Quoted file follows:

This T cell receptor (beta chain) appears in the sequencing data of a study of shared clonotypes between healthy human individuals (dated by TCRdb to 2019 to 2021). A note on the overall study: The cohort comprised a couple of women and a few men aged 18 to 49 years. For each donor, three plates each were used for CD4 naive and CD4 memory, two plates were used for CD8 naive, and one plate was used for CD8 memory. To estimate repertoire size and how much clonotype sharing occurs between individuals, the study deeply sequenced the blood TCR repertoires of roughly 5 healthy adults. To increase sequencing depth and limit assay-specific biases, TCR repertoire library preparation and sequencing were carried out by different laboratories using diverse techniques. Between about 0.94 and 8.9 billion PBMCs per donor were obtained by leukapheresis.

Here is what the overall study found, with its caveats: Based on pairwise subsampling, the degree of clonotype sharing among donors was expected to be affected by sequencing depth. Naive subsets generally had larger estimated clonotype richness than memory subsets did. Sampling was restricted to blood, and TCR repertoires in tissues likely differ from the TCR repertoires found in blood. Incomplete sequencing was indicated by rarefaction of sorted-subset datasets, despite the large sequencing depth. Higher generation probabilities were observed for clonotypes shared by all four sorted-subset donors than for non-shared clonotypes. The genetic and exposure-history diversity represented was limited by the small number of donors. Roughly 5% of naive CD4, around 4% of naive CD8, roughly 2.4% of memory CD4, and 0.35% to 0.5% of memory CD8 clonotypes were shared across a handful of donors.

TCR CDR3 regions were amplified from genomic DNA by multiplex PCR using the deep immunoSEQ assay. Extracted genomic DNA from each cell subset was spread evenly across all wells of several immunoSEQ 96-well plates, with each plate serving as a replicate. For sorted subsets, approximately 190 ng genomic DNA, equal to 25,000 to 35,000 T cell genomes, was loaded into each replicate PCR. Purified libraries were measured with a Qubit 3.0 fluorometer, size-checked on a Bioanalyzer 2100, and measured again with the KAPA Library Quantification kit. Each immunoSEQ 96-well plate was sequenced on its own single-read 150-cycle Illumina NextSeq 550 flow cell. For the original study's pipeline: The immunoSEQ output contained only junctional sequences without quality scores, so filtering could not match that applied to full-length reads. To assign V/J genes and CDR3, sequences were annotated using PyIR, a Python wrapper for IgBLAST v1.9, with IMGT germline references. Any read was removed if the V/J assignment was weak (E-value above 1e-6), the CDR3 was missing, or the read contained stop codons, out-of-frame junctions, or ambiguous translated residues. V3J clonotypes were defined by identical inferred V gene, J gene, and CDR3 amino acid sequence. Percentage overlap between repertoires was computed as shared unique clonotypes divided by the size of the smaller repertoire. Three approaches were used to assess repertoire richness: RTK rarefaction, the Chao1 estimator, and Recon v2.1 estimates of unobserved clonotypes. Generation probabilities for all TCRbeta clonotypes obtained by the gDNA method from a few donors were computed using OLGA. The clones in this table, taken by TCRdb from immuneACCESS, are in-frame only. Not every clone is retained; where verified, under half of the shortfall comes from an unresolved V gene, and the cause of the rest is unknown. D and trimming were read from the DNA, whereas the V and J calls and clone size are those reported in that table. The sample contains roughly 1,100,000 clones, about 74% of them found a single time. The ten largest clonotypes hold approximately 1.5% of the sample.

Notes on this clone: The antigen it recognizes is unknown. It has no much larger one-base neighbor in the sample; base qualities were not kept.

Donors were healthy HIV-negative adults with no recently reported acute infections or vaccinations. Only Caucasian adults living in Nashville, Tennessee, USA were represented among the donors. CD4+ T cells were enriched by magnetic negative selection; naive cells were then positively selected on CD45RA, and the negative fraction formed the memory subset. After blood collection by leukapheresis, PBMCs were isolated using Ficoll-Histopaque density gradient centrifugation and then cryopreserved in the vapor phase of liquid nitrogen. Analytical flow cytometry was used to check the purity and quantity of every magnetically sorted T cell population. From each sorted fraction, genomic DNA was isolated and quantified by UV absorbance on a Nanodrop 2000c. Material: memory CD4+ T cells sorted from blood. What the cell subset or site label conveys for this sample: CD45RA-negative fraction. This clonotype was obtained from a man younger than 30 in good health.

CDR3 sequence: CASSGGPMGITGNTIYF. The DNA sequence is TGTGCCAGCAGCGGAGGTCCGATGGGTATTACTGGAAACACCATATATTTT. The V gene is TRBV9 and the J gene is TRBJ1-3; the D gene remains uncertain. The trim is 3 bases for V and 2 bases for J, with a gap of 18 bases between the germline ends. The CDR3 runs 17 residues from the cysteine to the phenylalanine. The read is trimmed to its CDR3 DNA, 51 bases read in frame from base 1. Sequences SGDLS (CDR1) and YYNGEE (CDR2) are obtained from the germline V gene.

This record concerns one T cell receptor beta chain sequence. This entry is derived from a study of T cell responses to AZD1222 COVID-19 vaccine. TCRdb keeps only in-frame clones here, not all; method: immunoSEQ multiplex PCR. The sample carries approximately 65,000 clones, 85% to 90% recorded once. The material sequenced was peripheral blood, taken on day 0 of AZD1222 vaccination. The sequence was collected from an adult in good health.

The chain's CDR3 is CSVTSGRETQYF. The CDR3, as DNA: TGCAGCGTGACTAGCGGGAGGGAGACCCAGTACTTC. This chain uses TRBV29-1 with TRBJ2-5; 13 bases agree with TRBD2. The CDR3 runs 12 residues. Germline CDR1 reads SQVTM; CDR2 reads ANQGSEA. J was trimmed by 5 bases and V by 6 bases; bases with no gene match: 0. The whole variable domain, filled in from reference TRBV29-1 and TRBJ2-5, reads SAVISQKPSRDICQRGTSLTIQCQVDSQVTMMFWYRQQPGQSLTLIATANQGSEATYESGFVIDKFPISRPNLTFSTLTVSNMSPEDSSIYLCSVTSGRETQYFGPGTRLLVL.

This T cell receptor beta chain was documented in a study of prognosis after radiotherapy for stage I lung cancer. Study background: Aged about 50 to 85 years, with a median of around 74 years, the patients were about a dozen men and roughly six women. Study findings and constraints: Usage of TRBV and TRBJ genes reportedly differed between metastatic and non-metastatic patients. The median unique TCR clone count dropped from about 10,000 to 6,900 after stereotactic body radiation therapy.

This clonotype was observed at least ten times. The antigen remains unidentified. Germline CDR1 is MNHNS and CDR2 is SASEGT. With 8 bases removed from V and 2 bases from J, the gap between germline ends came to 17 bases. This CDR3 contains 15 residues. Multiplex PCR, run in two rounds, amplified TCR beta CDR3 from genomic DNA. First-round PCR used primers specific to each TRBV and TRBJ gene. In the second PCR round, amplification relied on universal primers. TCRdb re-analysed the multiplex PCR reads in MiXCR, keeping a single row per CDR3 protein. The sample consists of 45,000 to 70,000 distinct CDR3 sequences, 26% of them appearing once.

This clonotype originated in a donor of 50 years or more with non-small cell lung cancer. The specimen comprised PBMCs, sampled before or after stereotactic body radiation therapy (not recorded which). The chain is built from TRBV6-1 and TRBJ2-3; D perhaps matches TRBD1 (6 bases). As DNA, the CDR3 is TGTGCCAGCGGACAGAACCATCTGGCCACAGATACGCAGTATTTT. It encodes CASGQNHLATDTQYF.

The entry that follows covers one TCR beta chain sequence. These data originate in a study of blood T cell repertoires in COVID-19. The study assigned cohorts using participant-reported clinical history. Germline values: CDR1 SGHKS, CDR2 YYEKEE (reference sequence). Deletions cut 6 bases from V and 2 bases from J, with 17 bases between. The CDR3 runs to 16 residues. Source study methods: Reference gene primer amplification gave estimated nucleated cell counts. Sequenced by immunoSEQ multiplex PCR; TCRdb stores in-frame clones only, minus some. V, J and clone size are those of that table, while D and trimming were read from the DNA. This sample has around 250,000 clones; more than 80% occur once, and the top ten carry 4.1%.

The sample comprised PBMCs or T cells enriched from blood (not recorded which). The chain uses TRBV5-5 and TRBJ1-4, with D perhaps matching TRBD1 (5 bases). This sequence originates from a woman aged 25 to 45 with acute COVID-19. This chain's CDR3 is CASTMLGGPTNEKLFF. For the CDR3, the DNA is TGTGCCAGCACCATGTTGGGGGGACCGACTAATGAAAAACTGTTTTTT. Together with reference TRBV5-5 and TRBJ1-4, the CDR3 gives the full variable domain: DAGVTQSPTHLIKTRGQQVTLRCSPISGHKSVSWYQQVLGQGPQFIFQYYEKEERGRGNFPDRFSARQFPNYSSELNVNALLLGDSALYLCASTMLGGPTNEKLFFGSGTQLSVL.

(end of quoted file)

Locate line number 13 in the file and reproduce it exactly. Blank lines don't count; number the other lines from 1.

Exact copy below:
The sample comprised PBMCs or T cells enriched from blood (not recorded which). The chain uses TRBV5-5 and TRBJ1-4, with D perhaps matching TRBD1 (5 bases). This sequence originates from a woman aged 25 to 45 with acute COVID-19. This chain's CDR3 is CASTMLGGPTNEKLFF. For the CDR3, the DNA is TGTGCCAGCACCATGTTGGGGGGACCGACTAATGAAAAACTGTTTTTT. Together with reference TRBV5-5 and TRBJ1-4, the CDR3 gives the full variable domain: DAGVTQSPTHLIKTRGQQVTLRCSPISGHKSVSWYQQVLGQGPQFIFQYYEKEERGRGNFPDRFSARQFPNYSSELNVNALLLGDSALYLCASTMLGGPTNEKLFFGSGTQLSVL.